298 – From ‘I like talking to my Mammy’ to ‘I don’t talk at school’: Understanding the lives of children with speech sound disorders using mixed methods

Presentation - ECV2022-298

From ‘I like talking to my Mammy’ to ‘I don’t talk at school’: Understanding the lives of children with speech sound disorders using mixed methods

Clare Carroll, University of Galway, Ireland (c.carroll@universityofgalway.ie)
Rena Lyons, University of Galway, Ireland (rena.lyons@universityofgalway.ie)
Mary Larkin, University of Galway, Ireland (m.larkin13@universityofgalway.ie)
Mary-Pat O’Malley, University of Galway, Ireland (marypat.omalley@universityofgalway.ie)

Background: Innovative methods are required to ensure children are active participants in the research process as it is only in relatively recent decades that researchers have begun to explore children’s views in speech and language therapy. Previous research has explored the effectiveness of drawing as a tool to gather the views of children with speech sound disorders (SSD), and what these drawings reveal about their feelings about communication and living with SSD. However, to date, no such research exists relating to Irish children with SSD. The current study aims to address this gap in the literature.

Aim: The study explored the use of drawing and verbal descriptions as a method of gathering the perspectives of children with SSD about their communication.  

Method: This study used a mixed-methods framework collecting both quantitative and qualitative data. Purposeful sampling was used to recruit 30 participants with SSD. The mean ages of the children were 5 years 7 months. There were 17 boys and 13 girls. Each child drew four pictures based on the Sound Effects Study Drawing Protocol (McCormack et al., 2022). They were analysed using developmental analysis, psychological analysis and focal point analysis. Also, a meaning-making thematic analysis was used to qualitatively analyse their talking about the drawings.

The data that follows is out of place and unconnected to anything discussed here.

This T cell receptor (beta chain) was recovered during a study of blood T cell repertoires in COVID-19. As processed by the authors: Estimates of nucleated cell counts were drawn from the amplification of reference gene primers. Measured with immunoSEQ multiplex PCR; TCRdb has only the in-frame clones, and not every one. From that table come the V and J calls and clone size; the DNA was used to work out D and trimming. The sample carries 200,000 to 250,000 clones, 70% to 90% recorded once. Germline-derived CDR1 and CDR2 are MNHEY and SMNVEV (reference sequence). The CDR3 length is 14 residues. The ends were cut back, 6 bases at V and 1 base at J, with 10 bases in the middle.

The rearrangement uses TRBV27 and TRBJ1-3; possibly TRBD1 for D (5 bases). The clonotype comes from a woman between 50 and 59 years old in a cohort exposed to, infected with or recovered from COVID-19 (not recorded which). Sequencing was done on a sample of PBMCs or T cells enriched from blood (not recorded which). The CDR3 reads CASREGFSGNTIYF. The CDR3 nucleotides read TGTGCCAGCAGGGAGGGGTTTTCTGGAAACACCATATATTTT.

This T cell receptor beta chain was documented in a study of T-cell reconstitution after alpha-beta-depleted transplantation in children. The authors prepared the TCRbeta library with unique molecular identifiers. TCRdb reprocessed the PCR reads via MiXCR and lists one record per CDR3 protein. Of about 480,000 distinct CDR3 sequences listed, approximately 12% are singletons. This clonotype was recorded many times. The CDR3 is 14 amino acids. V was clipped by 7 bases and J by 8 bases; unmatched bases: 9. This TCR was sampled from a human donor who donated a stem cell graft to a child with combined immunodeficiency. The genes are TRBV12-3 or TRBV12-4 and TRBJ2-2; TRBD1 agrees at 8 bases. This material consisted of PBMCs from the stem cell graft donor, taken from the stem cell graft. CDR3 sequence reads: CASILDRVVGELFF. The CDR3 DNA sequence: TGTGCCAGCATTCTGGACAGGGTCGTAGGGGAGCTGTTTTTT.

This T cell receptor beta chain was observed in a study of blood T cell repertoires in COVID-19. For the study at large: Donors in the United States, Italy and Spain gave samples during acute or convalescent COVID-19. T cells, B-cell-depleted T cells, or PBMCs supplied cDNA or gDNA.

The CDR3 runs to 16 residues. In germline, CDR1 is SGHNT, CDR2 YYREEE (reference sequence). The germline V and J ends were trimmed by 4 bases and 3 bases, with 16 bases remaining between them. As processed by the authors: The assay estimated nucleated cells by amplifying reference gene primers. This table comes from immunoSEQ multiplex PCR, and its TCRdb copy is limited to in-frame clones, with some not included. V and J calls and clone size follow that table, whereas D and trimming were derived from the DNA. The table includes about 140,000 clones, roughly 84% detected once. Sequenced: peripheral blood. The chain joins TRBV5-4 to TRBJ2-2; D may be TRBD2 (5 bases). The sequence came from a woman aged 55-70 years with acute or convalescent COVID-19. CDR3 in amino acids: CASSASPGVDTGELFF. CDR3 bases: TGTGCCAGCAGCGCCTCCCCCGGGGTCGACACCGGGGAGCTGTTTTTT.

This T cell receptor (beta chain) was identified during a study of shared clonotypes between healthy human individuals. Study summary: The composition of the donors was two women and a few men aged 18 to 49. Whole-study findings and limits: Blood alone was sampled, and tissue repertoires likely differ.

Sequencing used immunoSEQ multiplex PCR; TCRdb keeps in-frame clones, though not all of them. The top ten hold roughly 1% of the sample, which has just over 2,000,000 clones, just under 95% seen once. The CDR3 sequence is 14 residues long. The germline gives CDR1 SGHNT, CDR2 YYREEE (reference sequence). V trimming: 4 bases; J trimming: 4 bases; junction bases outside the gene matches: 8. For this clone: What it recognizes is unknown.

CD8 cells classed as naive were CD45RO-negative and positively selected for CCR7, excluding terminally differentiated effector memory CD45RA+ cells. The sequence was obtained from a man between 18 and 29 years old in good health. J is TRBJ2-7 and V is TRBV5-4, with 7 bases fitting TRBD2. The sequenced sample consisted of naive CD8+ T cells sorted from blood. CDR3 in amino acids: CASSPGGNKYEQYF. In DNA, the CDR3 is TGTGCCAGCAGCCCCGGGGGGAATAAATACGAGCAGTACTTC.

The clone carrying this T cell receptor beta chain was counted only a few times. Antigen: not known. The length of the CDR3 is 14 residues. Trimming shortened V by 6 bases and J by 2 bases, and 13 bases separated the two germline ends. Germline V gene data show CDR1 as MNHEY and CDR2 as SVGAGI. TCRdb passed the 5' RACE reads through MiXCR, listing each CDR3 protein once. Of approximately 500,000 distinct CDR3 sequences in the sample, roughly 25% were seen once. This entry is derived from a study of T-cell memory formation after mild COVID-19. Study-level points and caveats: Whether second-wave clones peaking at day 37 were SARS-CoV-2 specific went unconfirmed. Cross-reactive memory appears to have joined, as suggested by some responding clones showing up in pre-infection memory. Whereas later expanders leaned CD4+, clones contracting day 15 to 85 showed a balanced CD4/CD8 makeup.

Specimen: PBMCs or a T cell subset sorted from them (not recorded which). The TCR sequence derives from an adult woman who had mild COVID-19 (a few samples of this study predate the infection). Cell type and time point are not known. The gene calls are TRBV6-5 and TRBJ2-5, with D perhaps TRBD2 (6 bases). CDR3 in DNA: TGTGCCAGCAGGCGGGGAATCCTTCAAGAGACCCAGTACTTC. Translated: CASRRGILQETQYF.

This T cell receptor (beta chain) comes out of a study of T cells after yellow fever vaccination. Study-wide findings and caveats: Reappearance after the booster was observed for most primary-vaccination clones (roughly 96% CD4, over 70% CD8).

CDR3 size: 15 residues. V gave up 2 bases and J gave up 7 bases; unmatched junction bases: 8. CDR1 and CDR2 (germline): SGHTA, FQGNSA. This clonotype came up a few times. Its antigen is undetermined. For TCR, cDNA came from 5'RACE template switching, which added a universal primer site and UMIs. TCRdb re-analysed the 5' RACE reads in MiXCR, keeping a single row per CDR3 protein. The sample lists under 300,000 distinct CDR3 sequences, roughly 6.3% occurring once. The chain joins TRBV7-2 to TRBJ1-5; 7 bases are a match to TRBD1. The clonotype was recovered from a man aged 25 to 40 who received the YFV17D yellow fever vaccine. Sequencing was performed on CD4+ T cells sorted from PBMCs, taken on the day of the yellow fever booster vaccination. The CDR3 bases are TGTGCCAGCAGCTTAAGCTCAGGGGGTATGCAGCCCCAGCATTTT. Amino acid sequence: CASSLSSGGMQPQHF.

Results: Most drawings illustrated positivity. Talking was portrayed as an action versus an activity. The drawings demonstrated a variety of communication partners. Children’s commentary revealed more information about their relationships with these communication partners. Colours used varied throughout the drawings; some participants used one colour for all drawings, and some used a variety of colours. When asked to draw something they enjoyed, 70% of the drawings did not require communicative interactions with others (e.g., singing, reading, drawing, playing on the iPad, and picking flowers).

Conclusions: Drawing is an appropriate method to gather the views of children aged 4–7 years old with SSD. The results provide more evidence that children with SSD have positive feelings towards talking.

Implications for children and families: You will be interested to know that the activities children with speech sound disorders find most enjoyable typically do not require talking with others. The children were generally positive about their talking.

Implications for practitioners:  Using drawing and then talking about the drawings can help you understand the child’s perspective of their speech.

Key words: children’s voices, innovations, wellbeing, communication, qualitative methods, quantitative methods

This presentation relates to the following United Nations Sustainable Development Goals:

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